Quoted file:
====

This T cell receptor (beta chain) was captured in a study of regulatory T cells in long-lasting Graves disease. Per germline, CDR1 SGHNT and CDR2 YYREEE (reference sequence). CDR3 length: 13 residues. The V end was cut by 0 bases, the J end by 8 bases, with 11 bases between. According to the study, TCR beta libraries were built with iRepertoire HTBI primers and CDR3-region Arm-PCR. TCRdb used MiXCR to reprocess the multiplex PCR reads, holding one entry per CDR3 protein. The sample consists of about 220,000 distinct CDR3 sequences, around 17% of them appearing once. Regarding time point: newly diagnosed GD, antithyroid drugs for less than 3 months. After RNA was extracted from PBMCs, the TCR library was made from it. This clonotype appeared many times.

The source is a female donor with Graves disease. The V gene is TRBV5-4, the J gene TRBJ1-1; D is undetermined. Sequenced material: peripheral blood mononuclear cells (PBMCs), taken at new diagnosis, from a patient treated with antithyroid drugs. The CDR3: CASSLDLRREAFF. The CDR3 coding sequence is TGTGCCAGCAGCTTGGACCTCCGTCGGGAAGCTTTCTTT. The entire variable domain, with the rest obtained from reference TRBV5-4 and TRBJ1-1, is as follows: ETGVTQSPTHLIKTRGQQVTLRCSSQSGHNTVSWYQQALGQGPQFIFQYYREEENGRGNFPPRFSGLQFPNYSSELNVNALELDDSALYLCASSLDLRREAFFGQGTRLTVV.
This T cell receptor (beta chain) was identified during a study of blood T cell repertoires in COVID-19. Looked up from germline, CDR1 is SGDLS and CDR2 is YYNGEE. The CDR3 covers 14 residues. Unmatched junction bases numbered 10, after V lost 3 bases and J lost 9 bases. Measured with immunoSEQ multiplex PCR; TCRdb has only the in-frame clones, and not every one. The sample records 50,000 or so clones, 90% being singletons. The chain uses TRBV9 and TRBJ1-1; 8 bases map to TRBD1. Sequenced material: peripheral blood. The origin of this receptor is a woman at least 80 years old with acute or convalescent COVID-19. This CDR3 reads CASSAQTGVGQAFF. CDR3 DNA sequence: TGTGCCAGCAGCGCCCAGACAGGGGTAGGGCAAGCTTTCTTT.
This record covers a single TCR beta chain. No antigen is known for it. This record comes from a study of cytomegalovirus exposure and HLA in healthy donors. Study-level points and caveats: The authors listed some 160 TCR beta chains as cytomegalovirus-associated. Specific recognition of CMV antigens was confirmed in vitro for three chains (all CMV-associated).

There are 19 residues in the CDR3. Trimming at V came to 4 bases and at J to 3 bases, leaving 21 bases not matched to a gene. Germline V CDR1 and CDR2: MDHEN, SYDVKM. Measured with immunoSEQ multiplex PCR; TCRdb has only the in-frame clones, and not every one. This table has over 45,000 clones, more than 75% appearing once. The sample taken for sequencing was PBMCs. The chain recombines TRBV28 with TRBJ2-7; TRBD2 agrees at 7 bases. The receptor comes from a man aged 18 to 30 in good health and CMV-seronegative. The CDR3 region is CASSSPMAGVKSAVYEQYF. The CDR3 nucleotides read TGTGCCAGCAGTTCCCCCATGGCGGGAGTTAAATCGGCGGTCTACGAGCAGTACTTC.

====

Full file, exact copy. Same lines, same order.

This T cell receptor (beta chain) was captured in a study of regulatory T cells in long-lasting Graves disease. Per germline, CDR1 SGHNT and CDR2 YYREEE (reference sequence). CDR3 length: 13 residues. The V end was cut by 0 bases, the J end by 8 bases, with 11 bases between. According to the study, TCR beta libraries were built with iRepertoire HTBI primers and CDR3-region Arm-PCR. TCRdb used MiXCR to reprocess the multiplex PCR reads, holding one entry per CDR3 protein. The sample consists of about 220,000 distinct CDR3 sequences, around 17% of them appearing once. Regarding time point: newly diagnosed GD, antithyroid drugs for less than 3 months. After RNA was extracted from PBMCs, the TCR library was made from it. This clonotype appeared many times.

The source is a female donor with Graves disease. The V gene is TRBV5-4, the J gene TRBJ1-1; D is undetermined. Sequenced material: peripheral blood mononuclear cells (PBMCs), taken at new diagnosis, from a patient treated with antithyroid drugs. The CDR3: CASSLDLRREAFF. The CDR3 coding sequence is TGTGCCAGCAGCTTGGACCTCCGTCGGGAAGCTTTCTTT. The entire variable domain, with the rest obtained from reference TRBV5-4 and TRBJ1-1, is as follows: ETGVTQSPTHLIKTRGQQVTLRCSSQSGHNTVSWYQQALGQGPQFIFQYYREEENGRGNFPPRFSGLQFPNYSSELNVNALELDDSALYLCASSLDLRREAFFGQGTRLTVV.
This T cell receptor (beta chain) was identified during a study of blood T cell repertoires in COVID-19. Looked up from germline, CDR1 is SGDLS and CDR2 is YYNGEE. The CDR3 covers 14 residues. Unmatched junction bases numbered 10, after V lost 3 bases and J lost 9 bases. Measured with immunoSEQ multiplex PCR; TCRdb has only the in-frame clones, and not every one. The sample records 50,000 or so clones, 90% being singletons. The chain uses TRBV9 and TRBJ1-1; 8 bases map to TRBD1. Sequenced material: peripheral blood. The origin of this receptor is a woman at least 80 years old with acute or convalescent COVID-19. This CDR3 reads CASSAQTGVGQAFF. CDR3 DNA sequence: TGTGCCAGCAGCGCCCAGACAGGGGTAGGGCAAGCTTTCTTT.
This record covers a single TCR beta chain. No antigen is known for it. This record comes from a study of cytomegalovirus exposure and HLA in healthy donors. Study-level points and caveats: The authors listed some 160 TCR beta chains as cytomegalovirus-associated. Specific recognition of CMV antigens was confirmed in vitro for three chains (all CMV-associated).

There are 19 residues in the CDR3. Trimming at V came to 4 bases and at J to 3 bases, leaving 21 bases not matched to a gene. Germline V CDR1 and CDR2: MDHEN, SYDVKM. Measured with immunoSEQ multiplex PCR; TCRdb has only the in-frame clones, and not every one. This table has over 45,000 clones, more than 75% appearing once. The sample taken for sequencing was PBMCs. The chain recombines TRBV28 with TRBJ2-7; TRBD2 agrees at 7 bases. The receptor comes from a man aged 18 to 30 in good health and CMV-seronegative. The CDR3 region is CASSSPMAGVKSAVYEQYF. The CDR3 nucleotides read TGTGCCAGCAGTTCCCCCATGGCGGGAGTTAAATCGGCGGTCTACGAGCAGTACTTC.